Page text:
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Internet a basic human right - Reuters CEO

Egypt tried to stop broadcasts during unrest

Gulf News

Abu Dhabi: A leading business executive has described access to the internet as a basic human right.

Tom Glocer, chief executive officer of Thomson Reuters, was speaking at the Abu Dhabi Media Summit yesterday.

"I believe internet access is a basic human right," Glocer said. "Different governments have tried to stop the free flow of information, but eventually those tactics will fail in a dramatic and revolutionary way."


On media in the Middle East, Glocer said that during the revolution in Egypt, the authorities tried to stop Reuters from broadcasting, but the company still managed to put out 117 hours by being inventive in the way they produced and distributed content.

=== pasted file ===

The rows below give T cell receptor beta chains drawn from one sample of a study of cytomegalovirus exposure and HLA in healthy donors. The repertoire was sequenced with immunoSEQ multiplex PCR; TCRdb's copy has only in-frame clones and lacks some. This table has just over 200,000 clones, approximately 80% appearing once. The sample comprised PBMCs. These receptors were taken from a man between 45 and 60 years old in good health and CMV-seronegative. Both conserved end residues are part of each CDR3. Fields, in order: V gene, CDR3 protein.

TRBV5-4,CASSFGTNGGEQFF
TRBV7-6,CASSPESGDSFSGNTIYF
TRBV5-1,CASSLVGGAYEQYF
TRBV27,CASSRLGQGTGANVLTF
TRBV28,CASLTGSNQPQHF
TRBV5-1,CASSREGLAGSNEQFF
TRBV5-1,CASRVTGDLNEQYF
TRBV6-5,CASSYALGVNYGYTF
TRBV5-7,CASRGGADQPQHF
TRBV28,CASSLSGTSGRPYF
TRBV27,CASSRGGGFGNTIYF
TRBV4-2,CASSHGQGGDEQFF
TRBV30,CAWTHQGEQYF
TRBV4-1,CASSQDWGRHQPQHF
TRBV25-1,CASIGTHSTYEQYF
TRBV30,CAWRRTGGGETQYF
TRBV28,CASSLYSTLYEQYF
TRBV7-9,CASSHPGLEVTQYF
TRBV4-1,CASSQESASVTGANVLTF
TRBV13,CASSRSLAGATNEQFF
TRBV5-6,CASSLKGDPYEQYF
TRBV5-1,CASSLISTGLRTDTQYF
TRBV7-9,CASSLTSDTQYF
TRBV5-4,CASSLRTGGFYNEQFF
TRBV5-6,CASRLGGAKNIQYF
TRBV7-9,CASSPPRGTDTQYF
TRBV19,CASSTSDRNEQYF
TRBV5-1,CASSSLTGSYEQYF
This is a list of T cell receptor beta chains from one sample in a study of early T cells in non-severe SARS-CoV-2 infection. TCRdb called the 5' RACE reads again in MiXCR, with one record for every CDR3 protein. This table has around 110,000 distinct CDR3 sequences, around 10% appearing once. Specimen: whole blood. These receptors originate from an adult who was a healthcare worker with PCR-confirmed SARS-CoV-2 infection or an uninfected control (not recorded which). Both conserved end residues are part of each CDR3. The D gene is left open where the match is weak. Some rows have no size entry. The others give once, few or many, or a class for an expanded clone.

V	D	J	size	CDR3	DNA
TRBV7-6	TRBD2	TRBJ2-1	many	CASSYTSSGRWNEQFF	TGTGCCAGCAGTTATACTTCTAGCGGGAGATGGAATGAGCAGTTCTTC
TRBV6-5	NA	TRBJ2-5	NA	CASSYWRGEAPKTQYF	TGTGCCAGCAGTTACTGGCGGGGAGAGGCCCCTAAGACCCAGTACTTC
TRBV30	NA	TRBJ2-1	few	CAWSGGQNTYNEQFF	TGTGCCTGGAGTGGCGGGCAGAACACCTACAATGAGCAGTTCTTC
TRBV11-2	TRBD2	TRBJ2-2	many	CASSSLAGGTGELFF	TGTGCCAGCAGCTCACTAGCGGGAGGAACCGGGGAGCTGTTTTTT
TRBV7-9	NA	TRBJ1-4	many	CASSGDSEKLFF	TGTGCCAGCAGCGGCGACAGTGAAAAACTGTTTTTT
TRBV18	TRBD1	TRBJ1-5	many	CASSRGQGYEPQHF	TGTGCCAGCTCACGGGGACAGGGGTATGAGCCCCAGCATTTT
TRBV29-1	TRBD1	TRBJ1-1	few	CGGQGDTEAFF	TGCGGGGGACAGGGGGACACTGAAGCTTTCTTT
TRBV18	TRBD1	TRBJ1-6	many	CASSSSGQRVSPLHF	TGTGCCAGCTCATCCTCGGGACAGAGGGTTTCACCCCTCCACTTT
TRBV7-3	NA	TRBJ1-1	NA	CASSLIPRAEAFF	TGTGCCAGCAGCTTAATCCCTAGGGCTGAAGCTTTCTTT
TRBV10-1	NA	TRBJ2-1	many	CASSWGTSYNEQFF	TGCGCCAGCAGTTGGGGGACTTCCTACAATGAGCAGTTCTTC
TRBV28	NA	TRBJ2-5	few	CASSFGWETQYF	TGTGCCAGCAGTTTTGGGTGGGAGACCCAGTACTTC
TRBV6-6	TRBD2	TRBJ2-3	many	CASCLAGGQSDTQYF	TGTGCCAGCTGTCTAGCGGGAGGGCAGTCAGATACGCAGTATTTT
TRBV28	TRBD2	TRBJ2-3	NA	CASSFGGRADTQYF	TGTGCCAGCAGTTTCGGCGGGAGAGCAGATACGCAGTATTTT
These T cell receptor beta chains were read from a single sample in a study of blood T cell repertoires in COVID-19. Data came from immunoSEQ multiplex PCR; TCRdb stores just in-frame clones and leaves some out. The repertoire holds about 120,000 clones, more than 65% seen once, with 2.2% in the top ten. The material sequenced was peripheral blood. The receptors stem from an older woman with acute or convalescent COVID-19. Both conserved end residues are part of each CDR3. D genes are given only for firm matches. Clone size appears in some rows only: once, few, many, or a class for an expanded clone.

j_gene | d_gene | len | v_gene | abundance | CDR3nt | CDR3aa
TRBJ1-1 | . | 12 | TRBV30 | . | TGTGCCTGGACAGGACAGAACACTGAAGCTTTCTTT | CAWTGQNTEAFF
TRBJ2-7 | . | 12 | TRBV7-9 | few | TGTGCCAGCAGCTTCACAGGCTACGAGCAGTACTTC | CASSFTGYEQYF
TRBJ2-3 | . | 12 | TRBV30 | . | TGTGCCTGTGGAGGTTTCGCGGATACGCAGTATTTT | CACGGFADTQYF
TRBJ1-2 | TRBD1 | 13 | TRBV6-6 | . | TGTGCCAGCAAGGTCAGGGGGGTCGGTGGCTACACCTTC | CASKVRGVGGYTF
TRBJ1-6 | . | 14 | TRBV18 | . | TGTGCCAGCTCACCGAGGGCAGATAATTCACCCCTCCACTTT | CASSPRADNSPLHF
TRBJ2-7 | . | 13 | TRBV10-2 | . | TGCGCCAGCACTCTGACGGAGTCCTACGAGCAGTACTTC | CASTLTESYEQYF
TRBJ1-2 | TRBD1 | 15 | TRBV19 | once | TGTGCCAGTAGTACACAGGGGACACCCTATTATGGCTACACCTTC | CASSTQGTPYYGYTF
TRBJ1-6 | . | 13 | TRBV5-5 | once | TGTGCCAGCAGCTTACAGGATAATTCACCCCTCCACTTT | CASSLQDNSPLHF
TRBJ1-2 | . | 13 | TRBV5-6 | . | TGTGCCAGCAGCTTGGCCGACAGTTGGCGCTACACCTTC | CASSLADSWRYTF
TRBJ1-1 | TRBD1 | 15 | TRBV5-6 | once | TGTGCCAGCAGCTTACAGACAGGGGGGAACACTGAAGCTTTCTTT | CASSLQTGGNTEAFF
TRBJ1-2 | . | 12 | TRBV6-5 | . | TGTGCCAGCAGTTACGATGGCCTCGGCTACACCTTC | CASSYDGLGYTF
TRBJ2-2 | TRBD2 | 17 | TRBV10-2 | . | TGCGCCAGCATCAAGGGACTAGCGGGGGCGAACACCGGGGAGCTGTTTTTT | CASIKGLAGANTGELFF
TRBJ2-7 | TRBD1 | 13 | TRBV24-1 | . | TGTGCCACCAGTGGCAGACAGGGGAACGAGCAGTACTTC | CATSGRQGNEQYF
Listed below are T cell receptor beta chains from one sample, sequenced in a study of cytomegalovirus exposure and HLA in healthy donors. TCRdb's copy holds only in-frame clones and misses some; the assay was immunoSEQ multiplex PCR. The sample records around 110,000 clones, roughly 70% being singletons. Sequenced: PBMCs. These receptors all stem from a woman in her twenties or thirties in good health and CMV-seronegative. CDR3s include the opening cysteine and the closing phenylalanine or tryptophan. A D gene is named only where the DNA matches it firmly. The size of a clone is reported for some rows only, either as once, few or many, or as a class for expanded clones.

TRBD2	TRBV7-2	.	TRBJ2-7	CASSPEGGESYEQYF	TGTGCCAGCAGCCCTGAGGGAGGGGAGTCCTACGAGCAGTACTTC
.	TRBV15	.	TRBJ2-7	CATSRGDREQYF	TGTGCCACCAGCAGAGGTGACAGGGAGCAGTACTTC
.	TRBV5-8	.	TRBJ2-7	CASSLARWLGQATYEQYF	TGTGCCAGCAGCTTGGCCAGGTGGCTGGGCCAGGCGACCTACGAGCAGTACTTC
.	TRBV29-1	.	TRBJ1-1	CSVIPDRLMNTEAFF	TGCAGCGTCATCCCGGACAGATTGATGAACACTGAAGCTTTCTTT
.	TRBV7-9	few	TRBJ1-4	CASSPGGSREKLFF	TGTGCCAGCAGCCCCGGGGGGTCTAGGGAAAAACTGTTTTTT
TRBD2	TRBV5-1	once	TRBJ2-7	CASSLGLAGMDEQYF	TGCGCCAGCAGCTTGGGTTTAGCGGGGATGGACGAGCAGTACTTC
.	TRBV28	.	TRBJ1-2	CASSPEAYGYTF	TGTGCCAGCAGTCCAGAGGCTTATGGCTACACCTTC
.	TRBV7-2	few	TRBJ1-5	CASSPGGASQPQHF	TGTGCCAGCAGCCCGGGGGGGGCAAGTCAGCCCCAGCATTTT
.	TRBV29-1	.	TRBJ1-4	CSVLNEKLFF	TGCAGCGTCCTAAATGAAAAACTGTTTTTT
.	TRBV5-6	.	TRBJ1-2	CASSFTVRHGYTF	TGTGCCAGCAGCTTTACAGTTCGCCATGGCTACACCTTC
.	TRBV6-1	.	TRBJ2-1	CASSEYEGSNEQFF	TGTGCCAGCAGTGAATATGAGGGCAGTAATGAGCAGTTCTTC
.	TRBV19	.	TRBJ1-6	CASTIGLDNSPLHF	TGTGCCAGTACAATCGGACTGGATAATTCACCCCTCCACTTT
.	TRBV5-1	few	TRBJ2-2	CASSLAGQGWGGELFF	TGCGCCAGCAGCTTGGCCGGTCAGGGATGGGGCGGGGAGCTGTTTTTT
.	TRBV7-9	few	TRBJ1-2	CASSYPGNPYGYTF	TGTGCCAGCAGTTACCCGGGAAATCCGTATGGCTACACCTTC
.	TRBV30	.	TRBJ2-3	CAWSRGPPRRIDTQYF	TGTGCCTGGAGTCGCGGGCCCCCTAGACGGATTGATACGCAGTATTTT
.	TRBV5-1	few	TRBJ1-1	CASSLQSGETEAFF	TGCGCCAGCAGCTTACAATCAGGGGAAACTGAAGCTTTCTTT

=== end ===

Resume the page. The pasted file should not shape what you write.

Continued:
Glocer said: "We don't try to legislate for what others should do, but when we publish news we do it as straight as humanly possible. But humans are biased so we rigorously edit to filter that out."

New organisations

Speaking on the role of global news organisations, Glocer said that there's nothing wrong with campaigning media, as long as people have a choice of sources. "I have a problem when I see opinions creeping deeply into what purports to be news," he said.

He said that while technology has allowed us to look over our own boarders and realise that "we are not so different from each other", he hopes there will still be cultural differences reflected in regional media.